The Complicated Relationship Between Schools and Software Vendors

The Necessity of School Software

Software is no longer a privilege or a nice-to-have, it is a necessity for a functioning school – with student data, learning data, and the myriad of other details that entail running a school, and supporting the education of the school’s students.

At this point in time, the question isn’t whether technology is necessary, it’s what kind of platforms are creating the innovations schools are looking for? More often today, online learning programs, personalized learning programs, adaptive learning, and other transformative technologies have become useful and coveted in the classroom. Aside from the more exciting software to come into the market, schools use student information systems, and other data heavy tools to effectively function.

The (Somewhat Unfortunate) Necessity of School Software Vendors

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This may be the sentiment teachers and administrators have when it comes to the tools they use in the classroom.  They work within the confines of the software that their school district has chosen, in many cases. They may not be singing the praises of these tools, because the reality is they are often difficult to use, clunky, and challenging to extract data from.

Why is this so often the case? Unfortunately, most vendors are focused on creating their own trademarked product, and not acknowledging that their product lives within an ecosystem of other products, software platforms, and applications. How can developers address a teacher’s need for their programs to “talk” to one another? Creating better application programming interfaces (API’s) can help with that, but it will also take a focused perspective from software vendors on solving school problems, instead of only selling a product.

In terms of ease of use when collecting a ton of data, some programs create unnecessary boundaries to access that frustrates the users. There are only a few big-name brands that seem to be the most popular, oftentimes making them “gatekeepers” to the data they store. Google Apps for Education is certainly shaking up the industry though, allowing integration with many platforms and products.

Here are some tips for software vendors to improve their relationship with schools.

Remember That the Data Your Product Stores or Creates Belongs to the Users

Software developers take note, if your product allows for the input and creation of lots of data, make that data easily accessible, without the hurdles that teachers have unfortunately come to expect from some platforms.

Furthermore, products and platforms that help schools access and organize their data are in high demand.

A new idea of “data standards” are also becoming a reality, where if those standards are met, other programs may access, view, and utilize that data. Ed-Fi is a good example of this modernization. Why not live in an ecosystem, instead of attempting to create a fortress around your product?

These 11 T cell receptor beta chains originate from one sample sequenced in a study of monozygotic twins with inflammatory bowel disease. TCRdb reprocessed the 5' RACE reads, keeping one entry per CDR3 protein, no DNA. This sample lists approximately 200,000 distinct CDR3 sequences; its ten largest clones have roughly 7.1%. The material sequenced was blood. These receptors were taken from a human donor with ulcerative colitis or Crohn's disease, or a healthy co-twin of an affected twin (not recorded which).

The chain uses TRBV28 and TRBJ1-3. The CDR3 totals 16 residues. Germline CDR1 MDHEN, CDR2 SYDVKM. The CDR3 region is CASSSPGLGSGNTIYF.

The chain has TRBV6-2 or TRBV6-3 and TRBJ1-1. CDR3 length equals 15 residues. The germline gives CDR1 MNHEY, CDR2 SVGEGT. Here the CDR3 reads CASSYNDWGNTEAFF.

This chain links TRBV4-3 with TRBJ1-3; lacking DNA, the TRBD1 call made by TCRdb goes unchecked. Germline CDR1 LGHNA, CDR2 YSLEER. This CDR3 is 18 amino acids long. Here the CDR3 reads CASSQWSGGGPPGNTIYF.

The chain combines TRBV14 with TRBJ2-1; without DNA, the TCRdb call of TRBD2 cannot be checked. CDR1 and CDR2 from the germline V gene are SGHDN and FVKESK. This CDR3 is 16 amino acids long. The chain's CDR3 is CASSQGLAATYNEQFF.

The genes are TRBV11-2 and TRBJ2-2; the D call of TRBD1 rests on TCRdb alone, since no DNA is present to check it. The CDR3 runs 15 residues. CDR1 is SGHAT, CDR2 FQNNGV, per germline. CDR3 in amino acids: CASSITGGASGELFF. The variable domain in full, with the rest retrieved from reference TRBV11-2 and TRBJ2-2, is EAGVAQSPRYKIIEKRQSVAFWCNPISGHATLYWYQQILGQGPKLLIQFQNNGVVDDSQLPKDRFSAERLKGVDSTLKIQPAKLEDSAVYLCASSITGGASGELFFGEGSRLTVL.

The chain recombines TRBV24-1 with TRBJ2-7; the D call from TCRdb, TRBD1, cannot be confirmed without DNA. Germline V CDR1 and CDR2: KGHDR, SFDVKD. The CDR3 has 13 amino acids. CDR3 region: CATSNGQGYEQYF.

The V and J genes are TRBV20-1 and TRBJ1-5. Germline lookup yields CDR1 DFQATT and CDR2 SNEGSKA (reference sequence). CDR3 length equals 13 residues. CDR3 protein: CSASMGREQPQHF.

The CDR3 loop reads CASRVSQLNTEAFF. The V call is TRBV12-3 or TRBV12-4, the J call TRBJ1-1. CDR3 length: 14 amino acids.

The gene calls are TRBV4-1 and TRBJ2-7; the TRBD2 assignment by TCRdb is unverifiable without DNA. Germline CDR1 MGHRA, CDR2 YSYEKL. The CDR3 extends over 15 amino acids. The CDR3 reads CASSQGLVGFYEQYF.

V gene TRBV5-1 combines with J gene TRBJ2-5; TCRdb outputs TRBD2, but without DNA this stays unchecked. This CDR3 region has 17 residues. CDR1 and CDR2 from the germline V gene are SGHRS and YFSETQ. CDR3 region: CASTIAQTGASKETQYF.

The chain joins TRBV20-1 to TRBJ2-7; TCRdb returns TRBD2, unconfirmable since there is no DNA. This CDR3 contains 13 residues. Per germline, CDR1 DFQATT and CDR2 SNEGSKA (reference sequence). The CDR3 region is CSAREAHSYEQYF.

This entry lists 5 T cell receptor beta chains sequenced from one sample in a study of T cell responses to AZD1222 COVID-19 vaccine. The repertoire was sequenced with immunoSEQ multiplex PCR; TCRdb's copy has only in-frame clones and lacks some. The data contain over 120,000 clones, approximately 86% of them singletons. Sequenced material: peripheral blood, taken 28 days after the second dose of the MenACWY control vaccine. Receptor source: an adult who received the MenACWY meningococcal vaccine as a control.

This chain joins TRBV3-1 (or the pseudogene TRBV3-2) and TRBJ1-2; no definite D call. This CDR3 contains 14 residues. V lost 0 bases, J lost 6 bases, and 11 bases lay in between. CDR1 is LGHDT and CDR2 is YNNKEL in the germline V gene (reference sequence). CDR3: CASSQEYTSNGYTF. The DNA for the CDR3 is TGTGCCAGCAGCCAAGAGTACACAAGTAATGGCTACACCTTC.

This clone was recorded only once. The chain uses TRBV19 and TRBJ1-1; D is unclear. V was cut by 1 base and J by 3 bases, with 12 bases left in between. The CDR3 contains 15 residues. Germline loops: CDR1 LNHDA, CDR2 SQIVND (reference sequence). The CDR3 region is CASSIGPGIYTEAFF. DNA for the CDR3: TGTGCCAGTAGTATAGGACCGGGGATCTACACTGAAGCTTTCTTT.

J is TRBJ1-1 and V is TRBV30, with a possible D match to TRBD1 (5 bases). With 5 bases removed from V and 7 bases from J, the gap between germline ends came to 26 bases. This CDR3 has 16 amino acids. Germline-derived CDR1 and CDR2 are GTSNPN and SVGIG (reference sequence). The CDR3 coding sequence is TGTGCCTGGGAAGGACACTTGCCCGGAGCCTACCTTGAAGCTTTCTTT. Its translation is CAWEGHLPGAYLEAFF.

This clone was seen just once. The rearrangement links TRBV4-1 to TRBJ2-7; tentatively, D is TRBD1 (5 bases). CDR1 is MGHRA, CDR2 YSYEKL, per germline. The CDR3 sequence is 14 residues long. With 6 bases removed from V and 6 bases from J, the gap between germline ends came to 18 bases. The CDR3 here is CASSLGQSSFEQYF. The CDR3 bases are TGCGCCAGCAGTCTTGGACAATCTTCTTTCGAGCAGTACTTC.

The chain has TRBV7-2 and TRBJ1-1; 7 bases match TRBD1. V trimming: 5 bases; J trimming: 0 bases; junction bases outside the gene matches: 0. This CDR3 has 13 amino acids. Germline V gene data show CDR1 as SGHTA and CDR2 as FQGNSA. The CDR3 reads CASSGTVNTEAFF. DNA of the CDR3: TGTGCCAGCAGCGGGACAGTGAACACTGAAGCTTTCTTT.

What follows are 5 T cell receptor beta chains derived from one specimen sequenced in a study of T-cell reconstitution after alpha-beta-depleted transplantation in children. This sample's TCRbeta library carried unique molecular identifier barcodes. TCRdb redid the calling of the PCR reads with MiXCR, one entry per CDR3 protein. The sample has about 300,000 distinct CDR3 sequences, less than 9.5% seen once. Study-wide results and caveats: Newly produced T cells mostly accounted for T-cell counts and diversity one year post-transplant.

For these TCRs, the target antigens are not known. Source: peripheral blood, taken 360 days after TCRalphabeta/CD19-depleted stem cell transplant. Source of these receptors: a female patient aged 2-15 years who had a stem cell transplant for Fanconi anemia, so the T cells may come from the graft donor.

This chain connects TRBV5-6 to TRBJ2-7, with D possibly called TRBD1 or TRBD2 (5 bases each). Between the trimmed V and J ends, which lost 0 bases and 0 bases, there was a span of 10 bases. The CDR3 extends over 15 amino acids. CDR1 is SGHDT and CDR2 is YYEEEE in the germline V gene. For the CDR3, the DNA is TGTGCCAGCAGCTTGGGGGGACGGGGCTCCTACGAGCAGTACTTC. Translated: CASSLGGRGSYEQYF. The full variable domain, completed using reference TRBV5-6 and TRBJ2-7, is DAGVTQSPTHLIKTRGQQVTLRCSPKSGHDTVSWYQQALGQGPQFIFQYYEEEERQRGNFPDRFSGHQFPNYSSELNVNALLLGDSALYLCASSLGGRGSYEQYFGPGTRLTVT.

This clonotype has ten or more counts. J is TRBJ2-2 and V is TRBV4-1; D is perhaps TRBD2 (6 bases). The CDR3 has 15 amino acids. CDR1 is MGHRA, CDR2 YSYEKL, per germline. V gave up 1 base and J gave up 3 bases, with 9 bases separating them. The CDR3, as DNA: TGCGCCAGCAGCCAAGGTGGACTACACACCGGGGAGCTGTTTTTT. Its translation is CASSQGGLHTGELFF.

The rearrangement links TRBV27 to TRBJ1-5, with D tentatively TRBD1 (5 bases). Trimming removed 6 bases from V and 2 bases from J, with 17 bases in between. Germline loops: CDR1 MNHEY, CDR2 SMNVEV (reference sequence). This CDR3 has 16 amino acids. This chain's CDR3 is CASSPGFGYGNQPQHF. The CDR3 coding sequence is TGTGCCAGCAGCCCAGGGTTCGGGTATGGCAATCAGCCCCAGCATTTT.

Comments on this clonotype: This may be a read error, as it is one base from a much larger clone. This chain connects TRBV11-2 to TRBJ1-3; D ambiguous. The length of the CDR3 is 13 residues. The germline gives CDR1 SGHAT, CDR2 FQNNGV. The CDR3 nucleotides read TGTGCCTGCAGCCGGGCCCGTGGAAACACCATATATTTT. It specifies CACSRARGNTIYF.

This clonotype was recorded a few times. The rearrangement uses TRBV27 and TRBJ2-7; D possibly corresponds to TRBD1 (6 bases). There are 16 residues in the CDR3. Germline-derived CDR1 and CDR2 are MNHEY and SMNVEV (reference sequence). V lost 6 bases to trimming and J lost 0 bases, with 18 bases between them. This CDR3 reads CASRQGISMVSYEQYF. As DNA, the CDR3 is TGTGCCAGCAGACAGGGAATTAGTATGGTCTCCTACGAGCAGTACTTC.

Remember that Integration is Key

Schools don’t want to have to piece together different components of different platforms. But, that is unfortunately the outcome of using many different programs that address a variety of needs and learning goals that do not integrate together. It would be great if the results from an online learning program that teaches math, for example, were accessible in the same interface as the courses offered through a school’s learning management system.

If a unifying product came into the market that could upload or transfer different assessment components from different apps, into one place, teachers would be jumping for joy. Perhaps, simply enabling easier-to-download results in PDF format, and then allowing those documents to be easily uploaded to a schools platform of choice, would be a good start.

How to Establish Trust with Those Schools You Intend to Do Business With

Ed Surge investigated the question of what makes a particular product or company more “trustworthy” than others. This was a major question they explored at the EdTech Efficacy Academic Research Symposium in May of 2017. The most common factors, according to their research, included the “company’s capacity to deliver high quality products at scale, track record, product road-map, financial stability, and quality of partner relationships.”

Moreover, a number of interviewees were dubious about the reliability of vendor-provided information, research, and publications. They argued that vendors sell products instead of useful workflow, or an idea, and ignore or don’t fully appreciate real pedagogical needs. It’s important to remember the needs of your target audience.

Aim for mutually beneficial relationships with schools and customers as “partners,” rather than simply offering a product. Why not find a way to allow your customers to use the product in the manner they prefer, and in return utilize their data to create great original documentation or research?

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